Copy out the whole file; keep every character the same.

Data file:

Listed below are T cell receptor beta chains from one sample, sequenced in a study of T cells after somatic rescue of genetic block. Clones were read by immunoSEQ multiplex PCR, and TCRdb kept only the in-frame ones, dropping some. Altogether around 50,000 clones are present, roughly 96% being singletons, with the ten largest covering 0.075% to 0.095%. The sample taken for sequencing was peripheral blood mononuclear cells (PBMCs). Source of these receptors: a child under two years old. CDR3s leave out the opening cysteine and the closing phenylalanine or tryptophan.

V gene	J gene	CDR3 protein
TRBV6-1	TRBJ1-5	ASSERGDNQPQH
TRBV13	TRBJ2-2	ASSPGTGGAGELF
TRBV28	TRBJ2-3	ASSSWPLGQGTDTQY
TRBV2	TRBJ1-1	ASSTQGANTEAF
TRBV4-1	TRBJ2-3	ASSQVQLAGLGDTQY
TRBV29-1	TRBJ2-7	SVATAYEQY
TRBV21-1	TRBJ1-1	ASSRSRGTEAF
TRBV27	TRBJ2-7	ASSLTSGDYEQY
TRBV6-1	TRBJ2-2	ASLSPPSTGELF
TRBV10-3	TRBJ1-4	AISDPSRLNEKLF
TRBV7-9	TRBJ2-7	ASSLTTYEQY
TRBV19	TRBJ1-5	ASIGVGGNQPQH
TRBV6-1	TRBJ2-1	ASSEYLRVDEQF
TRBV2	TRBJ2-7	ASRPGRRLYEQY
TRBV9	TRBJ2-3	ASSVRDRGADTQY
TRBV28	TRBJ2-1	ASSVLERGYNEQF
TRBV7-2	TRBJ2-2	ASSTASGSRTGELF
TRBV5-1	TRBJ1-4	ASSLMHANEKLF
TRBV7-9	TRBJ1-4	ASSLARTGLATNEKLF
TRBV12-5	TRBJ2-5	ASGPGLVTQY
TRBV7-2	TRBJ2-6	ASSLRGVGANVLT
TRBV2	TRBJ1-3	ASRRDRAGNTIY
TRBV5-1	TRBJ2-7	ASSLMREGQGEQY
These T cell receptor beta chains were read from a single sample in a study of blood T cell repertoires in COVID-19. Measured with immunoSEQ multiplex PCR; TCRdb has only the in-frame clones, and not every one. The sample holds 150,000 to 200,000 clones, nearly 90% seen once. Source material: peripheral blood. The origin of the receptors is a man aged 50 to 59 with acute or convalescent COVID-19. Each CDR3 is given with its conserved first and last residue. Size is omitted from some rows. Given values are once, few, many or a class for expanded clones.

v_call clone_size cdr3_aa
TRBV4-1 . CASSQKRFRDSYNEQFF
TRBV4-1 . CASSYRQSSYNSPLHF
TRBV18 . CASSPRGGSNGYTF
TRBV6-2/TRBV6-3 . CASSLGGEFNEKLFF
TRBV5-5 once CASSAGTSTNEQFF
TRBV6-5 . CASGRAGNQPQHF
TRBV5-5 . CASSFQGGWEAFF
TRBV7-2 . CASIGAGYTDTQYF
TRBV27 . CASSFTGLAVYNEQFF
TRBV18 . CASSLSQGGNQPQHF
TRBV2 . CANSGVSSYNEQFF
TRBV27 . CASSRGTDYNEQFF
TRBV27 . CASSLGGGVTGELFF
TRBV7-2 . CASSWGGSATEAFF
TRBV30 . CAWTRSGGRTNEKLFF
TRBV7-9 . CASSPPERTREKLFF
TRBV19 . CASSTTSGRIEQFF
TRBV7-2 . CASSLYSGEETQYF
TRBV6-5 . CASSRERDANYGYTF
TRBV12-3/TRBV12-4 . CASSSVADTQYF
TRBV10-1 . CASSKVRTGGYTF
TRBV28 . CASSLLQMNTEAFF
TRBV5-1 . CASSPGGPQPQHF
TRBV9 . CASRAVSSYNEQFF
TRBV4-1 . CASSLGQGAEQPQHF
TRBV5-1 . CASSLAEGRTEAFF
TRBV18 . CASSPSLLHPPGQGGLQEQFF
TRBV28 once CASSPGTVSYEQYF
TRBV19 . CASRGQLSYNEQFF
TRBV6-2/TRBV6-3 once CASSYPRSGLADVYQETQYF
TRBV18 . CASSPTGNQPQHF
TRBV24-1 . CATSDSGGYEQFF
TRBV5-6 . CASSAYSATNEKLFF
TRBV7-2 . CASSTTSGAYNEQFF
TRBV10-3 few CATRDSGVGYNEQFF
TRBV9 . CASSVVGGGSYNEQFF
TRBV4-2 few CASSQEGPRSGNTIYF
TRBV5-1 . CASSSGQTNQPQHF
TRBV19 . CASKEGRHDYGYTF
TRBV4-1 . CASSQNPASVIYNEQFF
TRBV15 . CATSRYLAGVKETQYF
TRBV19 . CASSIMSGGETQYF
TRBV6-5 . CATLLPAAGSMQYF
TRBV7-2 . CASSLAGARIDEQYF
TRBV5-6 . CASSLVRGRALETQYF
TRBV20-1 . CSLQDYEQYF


Listed below are T cell receptor beta chains from one sample, sequenced in a study of T cells after somatic rescue of genetic block. Clones were read by immunoSEQ multiplex PCR, and TCRdb kept only the in-frame ones, dropping some. Altogether around 50,000 clones are present, roughly 96% being singletons, with the ten largest covering 0.075% to 0.095%. The sample taken for sequencing was peripheral blood mononuclear cells (PBMCs). Source of these receptors: a child under two years old. CDR3s leave out the opening cysteine and the closing phenylalanine or tryptophan.

V gene	J gene	CDR3 protein
TRBV6-1	TRBJ1-5	ASSERGDNQPQH
TRBV13	TRBJ2-2	ASSPGTGGAGELF
TRBV28	TRBJ2-3	ASSSWPLGQGTDTQY
TRBV2	TRBJ1-1	ASSTQGANTEAF
TRBV4-1	TRBJ2-3	ASSQVQLAGLGDTQY
TRBV29-1	TRBJ2-7	SVATAYEQY
TRBV21-1	TRBJ1-1	ASSRSRGTEAF
TRBV27	TRBJ2-7	ASSLTSGDYEQY
TRBV6-1	TRBJ2-2	ASLSPPSTGELF
TRBV10-3	TRBJ1-4	AISDPSRLNEKLF
TRBV7-9	TRBJ2-7	ASSLTTYEQY
TRBV19	TRBJ1-5	ASIGVGGNQPQH
TRBV6-1	TRBJ2-1	ASSEYLRVDEQF
TRBV2	TRBJ2-7	ASRPGRRLYEQY
TRBV9	TRBJ2-3	ASSVRDRGADTQY
TRBV28	TRBJ2-1	ASSVLERGYNEQF
TRBV7-2	TRBJ2-2	ASSTASGSRTGELF
TRBV5-1	TRBJ1-4	ASSLMHANEKLF
TRBV7-9	TRBJ1-4	ASSLARTGLATNEKLF
TRBV12-5	TRBJ2-5	ASGPGLVTQY
TRBV7-2	TRBJ2-6	ASSLRGVGANVLT
TRBV2	TRBJ1-3	ASRRDRAGNTIY
TRBV5-1	TRBJ2-7	ASSLMREGQGEQY
These T cell receptor beta chains were read from a single sample in a study of blood T cell repertoires in COVID-19. Measured with immunoSEQ multiplex PCR; TCRdb has only the in-frame clones, and not every one. The sample holds 150,000 to 200,000 clones, nearly 90% seen once. Source material: peripheral blood. The origin of the receptors is a man aged 50 to 59 with acute or convalescent COVID-19. Each CDR3 is given with its conserved first and last residue. Size is omitted from some rows. Given values are once, few, many or a class for expanded clones.

v_call clone_size cdr3_aa
TRBV4-1 . CASSQKRFRDSYNEQFF
TRBV4-1 . CASSYRQSSYNSPLHF
TRBV18 . CASSPRGGSNGYTF
TRBV6-2/TRBV6-3 . CASSLGGEFNEKLFF
TRBV5-5 once CASSAGTSTNEQFF
TRBV6-5 . CASGRAGNQPQHF
TRBV5-5 . CASSFQGGWEAFF
TRBV7-2 . CASIGAGYTDTQYF
TRBV27 . CASSFTGLAVYNEQFF
TRBV18 . CASSLSQGGNQPQHF
TRBV2 . CANSGVSSYNEQFF
TRBV27 . CASSRGTDYNEQFF
TRBV27 . CASSLGGGVTGELFF
TRBV7-2 . CASSWGGSATEAFF
TRBV30 . CAWTRSGGRTNEKLFF
TRBV7-9 . CASSPPERTREKLFF
TRBV19 . CASSTTSGRIEQFF
TRBV7-2 . CASSLYSGEETQYF
TRBV6-5 . CASSRERDANYGYTF
TRBV12-3/TRBV12-4 . CASSSVADTQYF
TRBV10-1 . CASSKVRTGGYTF
TRBV28 . CASSLLQMNTEAFF
TRBV5-1 . CASSPGGPQPQHF
TRBV9 . CASRAVSSYNEQFF
TRBV4-1 . CASSLGQGAEQPQHF
TRBV5-1 . CASSLAEGRTEAFF
TRBV18 . CASSPSLLHPPGQGGLQEQFF
TRBV28 once CASSPGTVSYEQYF
TRBV19 . CASRGQLSYNEQFF
TRBV6-2/TRBV6-3 once CASSYPRSGLADVYQETQYF
TRBV18 . CASSPTGNQPQHF
TRBV24-1 . CATSDSGGYEQFF
TRBV5-6 . CASSAYSATNEKLFF
TRBV7-2 . CASSTTSGAYNEQFF
TRBV10-3 few CATRDSGVGYNEQFF
TRBV9 . CASSVVGGGSYNEQFF
TRBV4-2 few CASSQEGPRSGNTIYF
TRBV5-1 . CASSSGQTNQPQHF
TRBV19 . CASKEGRHDYGYTF
TRBV4-1 . CASSQNPASVIYNEQFF
TRBV15 . CATSRYLAGVKETQYF
TRBV19 . CASSIMSGGETQYF
TRBV6-5 . CATLLPAAGSMQYF
TRBV7-2 . CASSLAGARIDEQYF
TRBV5-6 . CASSLVRGRALETQYF
TRBV20-1 . CSLQDYEQYF